‘Red Tourism’ draws Chinese on centennial of Communist Party

International

Souvenirs of the late Communist leader Mao Zedong are sold at a gift shop at the Jinggangshan Revolution Museum in Jinggangshan in southeastern China’s Jiangxi province, on April 8, 2021. On the hundredth anniversary of the Chinese Communist Party, tourists in China are flocking to historic sites and making pilgrimages to party landmarks. (AP Photo/Emily Wang)

JINGGANGSHAN, China (AP) — On the 100th anniversary of the Chinese Communist Party, tourists are flocking to historic sites and making pilgrimages to party landmarks.

On a street where the Red Army once roamed, a group of retirees in historic pastel-blue army uniforms belt out tunes made famous through countless movies, television shows and other forms of propaganda. Historic locations in Jiangxi and Guizhou provinces — the sites of revolutionary leader Mao Zedong’s early battles, his escape from Chiang Kai-shek’s Nationalist forces in the Long March and the cementing of his leadership in Zunyi — are experiencing an influx of tourists this year as post-pandemic travel returns to China.

In Guizhou, tourism in the first quarter of 2021 has already recovered to 2019 levels, local official Lu Yongzheng said. The province, among China’s top tourist destinations, received millions of tourists who brought in billions of dollars in revenue.

On a recent government-organized tour, descendants of the Red Army told stories of their forefathers at the Zunyi Memorial Museum, which houses artifacts from the period and hologram recreations of a key meeting at which Mao established his dominance.

Kong Xia grew up listening to stories of hardships and toil and the arduous Long March, a military retreat in which her grandfather, Kong Xianquan, participated. In the epic journey, the Communists traveled over treacherous terrain to eventually establish their World War II capital in the dry northern province of Shaanxi, from which they would expand and eventually triumph over their Nationalist rivals in 1949.

Kong Xia describes her grandfather’s life to pass down stories of the Communist Party’s humble beginnings, especially to younger generations who she worries may be losing interest in history.

“They should understand (the history) but may not be interested” Kong said. “I think this kind of suffering will inspire us to cherish our happy and peaceful lives today and do our jobs well.”

In 2016, the Zunyi museum launched a traveling exhibit that tours colleges and universities throughout China. And to spur interest among younger visitors, it trained over 100 “young curators” in primary or middle school to tell fellow students about the period of history.

“They aroused a very good response especially among the visitors of their age,” said the museum’s deputy curator, Zhang Xiaoling.

Crowds of tourists also visit the mountain ranges of Jinggangshan in Jiangxi province, known as the “cradle of the Chinese Revolution,” where Mao fought his early battles and the revolutionary army was formed.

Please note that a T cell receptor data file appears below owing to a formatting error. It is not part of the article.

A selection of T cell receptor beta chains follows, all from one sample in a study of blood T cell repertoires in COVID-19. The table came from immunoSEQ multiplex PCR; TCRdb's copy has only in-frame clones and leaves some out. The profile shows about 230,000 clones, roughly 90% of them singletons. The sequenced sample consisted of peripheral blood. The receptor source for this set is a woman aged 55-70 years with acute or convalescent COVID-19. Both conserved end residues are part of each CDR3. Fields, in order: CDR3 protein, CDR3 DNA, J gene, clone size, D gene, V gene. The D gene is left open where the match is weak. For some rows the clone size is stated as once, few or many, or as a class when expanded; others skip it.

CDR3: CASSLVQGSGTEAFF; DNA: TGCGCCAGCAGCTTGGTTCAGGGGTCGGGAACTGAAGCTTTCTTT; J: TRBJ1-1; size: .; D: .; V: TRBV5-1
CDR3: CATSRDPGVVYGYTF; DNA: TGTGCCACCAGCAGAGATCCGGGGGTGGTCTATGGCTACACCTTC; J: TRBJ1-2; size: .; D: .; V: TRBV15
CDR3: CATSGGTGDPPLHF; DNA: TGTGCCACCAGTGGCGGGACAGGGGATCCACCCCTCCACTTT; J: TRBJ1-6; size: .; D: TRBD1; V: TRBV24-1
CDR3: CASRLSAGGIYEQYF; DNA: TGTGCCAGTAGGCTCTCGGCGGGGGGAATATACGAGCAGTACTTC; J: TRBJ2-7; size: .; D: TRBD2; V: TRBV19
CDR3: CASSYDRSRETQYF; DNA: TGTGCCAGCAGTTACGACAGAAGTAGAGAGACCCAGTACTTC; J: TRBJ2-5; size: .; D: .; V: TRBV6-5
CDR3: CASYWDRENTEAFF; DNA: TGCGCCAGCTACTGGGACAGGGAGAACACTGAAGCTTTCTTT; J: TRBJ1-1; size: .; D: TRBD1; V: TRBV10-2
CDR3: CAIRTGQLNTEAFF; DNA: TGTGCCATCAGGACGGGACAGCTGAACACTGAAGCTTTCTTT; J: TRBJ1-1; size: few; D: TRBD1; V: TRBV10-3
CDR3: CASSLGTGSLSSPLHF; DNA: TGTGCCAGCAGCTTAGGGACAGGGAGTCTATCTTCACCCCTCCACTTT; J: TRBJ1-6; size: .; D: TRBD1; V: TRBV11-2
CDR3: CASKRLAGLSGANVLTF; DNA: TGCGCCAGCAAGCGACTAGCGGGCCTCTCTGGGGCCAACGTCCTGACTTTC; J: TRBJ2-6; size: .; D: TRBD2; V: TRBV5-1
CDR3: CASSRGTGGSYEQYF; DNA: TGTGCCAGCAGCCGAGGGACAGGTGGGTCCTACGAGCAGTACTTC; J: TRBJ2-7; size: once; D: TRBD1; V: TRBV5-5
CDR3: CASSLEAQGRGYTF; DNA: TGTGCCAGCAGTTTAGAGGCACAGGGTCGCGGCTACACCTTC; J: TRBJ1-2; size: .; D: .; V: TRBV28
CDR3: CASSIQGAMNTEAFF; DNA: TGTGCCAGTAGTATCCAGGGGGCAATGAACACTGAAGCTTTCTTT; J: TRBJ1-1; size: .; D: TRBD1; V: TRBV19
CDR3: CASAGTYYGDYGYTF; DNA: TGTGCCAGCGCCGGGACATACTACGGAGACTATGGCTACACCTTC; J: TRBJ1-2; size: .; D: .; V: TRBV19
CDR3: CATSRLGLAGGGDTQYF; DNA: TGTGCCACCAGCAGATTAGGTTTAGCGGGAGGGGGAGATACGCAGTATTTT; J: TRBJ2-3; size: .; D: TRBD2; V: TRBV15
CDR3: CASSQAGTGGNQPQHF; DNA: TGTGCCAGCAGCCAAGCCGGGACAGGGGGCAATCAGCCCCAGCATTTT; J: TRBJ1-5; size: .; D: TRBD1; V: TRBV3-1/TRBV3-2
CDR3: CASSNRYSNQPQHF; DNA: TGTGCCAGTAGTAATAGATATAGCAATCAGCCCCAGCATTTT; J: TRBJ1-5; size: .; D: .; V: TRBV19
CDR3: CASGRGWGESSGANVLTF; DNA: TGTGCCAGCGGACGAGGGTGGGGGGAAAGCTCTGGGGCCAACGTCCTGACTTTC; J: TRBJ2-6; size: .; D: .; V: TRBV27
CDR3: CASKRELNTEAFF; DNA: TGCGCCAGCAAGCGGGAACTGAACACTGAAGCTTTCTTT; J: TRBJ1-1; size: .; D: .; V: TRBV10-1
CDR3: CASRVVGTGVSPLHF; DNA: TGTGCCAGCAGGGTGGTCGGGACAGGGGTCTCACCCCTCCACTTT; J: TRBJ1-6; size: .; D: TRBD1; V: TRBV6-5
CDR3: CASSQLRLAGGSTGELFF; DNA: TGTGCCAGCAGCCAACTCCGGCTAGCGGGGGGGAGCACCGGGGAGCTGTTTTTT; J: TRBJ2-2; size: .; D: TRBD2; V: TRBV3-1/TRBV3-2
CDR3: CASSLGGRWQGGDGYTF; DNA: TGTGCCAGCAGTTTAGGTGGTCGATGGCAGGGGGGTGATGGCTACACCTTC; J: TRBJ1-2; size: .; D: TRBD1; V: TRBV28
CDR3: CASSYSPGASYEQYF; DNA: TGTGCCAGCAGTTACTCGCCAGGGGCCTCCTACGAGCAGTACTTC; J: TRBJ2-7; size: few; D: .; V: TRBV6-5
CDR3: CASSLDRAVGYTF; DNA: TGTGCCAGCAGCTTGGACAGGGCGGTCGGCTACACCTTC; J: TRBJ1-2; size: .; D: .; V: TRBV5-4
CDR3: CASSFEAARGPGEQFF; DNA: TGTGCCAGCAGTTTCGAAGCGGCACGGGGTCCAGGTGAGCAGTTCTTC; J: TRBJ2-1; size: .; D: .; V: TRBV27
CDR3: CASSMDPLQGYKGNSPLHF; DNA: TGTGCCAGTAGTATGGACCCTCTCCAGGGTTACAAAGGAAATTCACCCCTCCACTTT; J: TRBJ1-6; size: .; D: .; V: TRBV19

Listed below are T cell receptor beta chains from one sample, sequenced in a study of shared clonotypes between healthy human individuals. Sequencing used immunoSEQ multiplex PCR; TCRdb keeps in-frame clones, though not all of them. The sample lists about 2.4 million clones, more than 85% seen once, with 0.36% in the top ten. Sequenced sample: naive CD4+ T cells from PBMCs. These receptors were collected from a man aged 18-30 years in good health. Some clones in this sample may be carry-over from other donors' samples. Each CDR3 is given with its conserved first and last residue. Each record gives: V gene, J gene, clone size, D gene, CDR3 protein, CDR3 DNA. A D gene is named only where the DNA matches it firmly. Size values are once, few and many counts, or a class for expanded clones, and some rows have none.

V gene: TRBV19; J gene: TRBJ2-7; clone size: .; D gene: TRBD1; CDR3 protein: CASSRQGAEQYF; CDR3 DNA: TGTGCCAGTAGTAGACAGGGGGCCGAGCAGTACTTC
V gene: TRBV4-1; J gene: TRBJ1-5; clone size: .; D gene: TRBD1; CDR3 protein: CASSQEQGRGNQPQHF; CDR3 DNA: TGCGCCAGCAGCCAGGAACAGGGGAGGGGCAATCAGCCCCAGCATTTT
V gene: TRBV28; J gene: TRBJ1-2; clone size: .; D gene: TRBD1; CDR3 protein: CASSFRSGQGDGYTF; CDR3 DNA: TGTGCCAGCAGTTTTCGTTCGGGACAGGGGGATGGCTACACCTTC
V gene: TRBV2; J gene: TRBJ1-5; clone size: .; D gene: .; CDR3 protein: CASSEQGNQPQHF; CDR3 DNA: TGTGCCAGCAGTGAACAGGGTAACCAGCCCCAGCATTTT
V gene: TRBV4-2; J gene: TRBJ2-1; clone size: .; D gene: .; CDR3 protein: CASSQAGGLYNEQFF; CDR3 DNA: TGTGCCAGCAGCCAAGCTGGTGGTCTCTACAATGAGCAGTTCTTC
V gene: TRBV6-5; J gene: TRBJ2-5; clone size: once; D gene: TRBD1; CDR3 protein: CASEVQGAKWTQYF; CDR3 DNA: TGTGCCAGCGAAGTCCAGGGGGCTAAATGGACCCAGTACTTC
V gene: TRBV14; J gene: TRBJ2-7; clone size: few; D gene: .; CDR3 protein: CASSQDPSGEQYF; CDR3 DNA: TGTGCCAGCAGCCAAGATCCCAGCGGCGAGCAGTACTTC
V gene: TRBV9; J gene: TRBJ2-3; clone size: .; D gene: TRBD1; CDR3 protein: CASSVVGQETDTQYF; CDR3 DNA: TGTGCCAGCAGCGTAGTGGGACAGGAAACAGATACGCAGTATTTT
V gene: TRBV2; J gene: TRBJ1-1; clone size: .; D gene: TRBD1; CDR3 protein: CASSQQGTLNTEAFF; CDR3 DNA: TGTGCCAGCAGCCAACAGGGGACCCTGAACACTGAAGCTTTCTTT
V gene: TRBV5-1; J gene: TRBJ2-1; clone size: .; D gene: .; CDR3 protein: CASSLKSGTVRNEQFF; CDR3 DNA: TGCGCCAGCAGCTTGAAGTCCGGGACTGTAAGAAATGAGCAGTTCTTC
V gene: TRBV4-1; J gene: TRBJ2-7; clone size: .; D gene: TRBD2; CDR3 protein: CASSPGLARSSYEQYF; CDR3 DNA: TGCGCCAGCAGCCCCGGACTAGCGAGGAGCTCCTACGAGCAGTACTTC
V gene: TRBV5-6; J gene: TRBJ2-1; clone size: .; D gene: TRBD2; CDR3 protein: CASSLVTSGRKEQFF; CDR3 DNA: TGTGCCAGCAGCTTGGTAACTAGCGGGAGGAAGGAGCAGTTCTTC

The rise in tourism is also spurred by a campaign announced by President Xi Jinping in February to educate the Communist Party’s 91 million-plus members on its history and ideology.

True to the campaign, Bi Qiumei, who is in her early 70s, says she came to the museum “to pay homage to the revolutionary martyrs and Mao Zedong, and to see how China’s revolution succeeded.” She has been a party member since 1983.

“We are very excited,” she chuckles, with old friends and classmates in tow.

Villages around the historic sites are anticipating an influx of tourists marking the centennial.

Enveloped by the mountain ranges is Mayuan, an idyllic village of just over 1,000 people. Flowers adorn newly paved concrete roads lined with rows of guest houses in an area where Mao’s forces once trained for guerrilla warfare.

Government poverty alleviation programs and arrivals of tourists prompted one villager, Xie Xiaomin, to return to Mayuan to build his own guest house in 2017.

Now, the guest house has over 30 rooms with 80 beds. Each room costs around 100 RMB ($15) per night.

The village itself, Xie says, can now host up to 1,000 guests.

“I’m full of confidence about this year” because of the centennial, Xie said.

Xie’s grandfather, Yuan Wencai, helped establish a revolutionary base in the village and fought with Mao’s army.

Photographs of his grandfather in his youth and of his grandmother posing with Mao and revolutionary General Zhu De decorate the guesthouse’s entranceway.

Such personal stories will become part of the tourists’ Mayuan experience.

“I would like to speak as long as there’s a need and they’re willing to listen to me.” Xie said.

Events are being scheduled nationwide to mark the anniversary, including exhibitions, films, plays, concerts and awards for long-serving party members. A ceremony is also expected on July 1, the day the nation marks the centennial, with a speech by President Xi Jinping.

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